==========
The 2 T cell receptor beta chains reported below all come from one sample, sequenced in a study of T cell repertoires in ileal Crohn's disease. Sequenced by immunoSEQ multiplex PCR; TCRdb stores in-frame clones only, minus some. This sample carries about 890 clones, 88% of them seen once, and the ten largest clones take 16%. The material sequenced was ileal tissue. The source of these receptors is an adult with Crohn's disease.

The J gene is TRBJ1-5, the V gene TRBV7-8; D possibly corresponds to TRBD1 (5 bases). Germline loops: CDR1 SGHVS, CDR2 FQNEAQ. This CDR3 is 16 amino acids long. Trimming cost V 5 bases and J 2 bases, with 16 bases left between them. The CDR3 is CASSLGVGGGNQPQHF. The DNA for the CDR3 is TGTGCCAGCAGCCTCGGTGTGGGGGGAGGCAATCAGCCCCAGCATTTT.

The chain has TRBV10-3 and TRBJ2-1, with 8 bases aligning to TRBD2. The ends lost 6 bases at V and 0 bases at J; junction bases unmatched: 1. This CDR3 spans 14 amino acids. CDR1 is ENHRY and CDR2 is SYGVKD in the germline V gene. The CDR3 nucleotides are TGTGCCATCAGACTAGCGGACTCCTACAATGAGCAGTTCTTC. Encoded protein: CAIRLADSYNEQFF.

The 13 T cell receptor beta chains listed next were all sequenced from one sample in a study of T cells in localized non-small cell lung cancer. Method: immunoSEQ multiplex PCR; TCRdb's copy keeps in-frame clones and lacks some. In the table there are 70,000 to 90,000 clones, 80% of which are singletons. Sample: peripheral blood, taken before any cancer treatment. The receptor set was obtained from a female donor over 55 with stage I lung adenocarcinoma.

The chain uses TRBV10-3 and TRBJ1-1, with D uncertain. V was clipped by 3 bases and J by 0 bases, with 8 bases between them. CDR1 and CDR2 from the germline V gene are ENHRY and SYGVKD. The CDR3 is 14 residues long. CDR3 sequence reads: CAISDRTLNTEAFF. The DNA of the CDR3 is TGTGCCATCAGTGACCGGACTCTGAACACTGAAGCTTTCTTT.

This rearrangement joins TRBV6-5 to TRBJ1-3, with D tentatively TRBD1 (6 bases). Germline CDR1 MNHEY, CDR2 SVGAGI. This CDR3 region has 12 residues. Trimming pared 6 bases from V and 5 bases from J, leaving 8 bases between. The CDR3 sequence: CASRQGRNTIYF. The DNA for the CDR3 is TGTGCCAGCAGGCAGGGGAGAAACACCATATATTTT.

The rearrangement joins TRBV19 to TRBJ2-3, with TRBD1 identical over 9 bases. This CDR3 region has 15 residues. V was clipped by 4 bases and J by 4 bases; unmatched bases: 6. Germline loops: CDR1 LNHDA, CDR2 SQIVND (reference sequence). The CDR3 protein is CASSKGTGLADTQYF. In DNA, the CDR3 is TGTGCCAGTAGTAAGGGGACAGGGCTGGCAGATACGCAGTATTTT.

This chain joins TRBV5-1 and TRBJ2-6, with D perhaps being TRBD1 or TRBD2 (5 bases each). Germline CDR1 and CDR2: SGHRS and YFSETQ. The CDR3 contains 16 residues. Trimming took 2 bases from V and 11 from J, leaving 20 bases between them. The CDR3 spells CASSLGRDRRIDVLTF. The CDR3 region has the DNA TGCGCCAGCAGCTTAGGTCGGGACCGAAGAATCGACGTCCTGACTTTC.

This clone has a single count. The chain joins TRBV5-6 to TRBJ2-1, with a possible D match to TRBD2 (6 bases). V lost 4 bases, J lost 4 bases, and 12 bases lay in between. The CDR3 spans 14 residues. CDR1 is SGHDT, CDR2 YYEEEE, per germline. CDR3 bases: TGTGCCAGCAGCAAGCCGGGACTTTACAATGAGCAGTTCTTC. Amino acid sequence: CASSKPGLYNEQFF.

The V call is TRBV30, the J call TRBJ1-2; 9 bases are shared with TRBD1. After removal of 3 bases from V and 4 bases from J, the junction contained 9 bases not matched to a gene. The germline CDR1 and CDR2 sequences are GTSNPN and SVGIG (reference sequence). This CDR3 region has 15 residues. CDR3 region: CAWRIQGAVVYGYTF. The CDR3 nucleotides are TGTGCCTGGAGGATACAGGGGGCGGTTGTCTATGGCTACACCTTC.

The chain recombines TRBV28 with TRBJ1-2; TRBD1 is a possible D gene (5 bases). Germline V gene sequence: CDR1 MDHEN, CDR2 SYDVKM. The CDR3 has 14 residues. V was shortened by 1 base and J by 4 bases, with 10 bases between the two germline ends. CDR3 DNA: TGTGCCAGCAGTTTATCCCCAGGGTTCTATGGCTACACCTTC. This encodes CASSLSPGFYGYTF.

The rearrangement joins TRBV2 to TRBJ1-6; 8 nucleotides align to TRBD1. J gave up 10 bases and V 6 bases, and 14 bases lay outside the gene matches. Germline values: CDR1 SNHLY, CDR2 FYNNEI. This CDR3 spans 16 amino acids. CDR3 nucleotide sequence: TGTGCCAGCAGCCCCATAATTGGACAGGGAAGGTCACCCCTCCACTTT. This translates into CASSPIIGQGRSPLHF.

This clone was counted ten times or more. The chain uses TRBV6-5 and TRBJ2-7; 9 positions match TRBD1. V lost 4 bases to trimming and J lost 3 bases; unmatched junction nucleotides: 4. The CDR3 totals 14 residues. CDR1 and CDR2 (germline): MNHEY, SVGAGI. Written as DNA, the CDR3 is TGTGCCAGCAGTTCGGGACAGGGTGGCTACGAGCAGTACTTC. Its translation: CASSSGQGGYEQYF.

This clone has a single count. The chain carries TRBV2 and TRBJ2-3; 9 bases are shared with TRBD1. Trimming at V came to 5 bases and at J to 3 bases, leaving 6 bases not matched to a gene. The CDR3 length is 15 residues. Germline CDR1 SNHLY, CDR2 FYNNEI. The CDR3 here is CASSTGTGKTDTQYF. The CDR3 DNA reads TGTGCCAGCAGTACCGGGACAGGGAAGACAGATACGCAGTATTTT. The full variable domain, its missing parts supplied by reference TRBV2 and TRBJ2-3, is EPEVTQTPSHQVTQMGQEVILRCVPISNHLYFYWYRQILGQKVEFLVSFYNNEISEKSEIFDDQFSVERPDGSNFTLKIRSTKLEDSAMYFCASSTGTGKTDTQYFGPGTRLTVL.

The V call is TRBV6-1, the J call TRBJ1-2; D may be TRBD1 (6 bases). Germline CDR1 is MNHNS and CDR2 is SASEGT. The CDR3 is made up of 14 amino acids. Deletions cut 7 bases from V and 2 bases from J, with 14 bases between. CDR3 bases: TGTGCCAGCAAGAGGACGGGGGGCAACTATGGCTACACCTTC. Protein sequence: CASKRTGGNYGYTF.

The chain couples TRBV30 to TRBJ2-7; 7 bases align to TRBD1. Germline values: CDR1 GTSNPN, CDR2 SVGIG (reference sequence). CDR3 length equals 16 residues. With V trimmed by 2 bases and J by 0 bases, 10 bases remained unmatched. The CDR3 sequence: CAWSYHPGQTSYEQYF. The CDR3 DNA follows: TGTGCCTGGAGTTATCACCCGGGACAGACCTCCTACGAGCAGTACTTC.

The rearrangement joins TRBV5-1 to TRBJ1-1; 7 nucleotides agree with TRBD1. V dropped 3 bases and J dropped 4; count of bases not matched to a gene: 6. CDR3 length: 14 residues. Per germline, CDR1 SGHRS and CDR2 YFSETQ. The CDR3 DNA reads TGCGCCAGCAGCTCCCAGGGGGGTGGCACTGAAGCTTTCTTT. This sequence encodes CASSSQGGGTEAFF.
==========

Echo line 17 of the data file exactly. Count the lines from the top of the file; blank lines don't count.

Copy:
The rearrangement joins TRBV5-1 to TRBJ1-1; 7 nucleotides agree with TRBD1. V dropped 3 bases and J dropped 4; count of bases not matched to a gene: 6. CDR3 length: 14 residues. Per germline, CDR1 SGHRS and CDR2 YFSETQ. The CDR3 DNA reads TGCGCCAGCAGCTCCCAGGGGGGTGGCACTGAAGCTTTCTTT. This sequence encodes CASSSQGGGTEAFF.